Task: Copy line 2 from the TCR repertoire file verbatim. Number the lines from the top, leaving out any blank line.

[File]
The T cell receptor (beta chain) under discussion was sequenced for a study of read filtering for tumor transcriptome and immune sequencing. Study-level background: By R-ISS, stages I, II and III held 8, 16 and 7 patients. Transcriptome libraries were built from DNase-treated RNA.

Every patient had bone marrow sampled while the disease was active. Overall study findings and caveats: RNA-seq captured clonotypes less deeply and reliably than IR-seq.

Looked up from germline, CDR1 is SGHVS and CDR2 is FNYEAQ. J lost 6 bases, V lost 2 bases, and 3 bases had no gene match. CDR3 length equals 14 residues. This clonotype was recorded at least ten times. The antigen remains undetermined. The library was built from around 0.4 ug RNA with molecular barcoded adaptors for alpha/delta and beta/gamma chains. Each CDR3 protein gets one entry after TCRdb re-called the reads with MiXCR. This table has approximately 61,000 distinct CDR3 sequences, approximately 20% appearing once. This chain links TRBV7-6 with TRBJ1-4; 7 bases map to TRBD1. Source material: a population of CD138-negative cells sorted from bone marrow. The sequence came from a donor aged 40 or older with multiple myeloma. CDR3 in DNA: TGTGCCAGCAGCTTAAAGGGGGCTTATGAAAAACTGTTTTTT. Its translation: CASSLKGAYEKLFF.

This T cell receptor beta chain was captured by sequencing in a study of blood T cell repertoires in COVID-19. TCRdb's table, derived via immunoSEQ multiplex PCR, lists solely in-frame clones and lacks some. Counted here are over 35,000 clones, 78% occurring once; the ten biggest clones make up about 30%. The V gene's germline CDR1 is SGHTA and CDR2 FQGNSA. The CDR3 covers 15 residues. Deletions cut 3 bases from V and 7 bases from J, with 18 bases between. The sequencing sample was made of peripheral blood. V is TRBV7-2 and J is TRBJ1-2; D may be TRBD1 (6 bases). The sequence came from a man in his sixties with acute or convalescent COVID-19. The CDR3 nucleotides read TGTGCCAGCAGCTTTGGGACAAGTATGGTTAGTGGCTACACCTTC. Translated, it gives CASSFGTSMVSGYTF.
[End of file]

Every patient had bone marrow sampled while the disease was active. Overall study findings and caveats: RNA-seq captured clonotypes less deeply and reliably than IR-seq.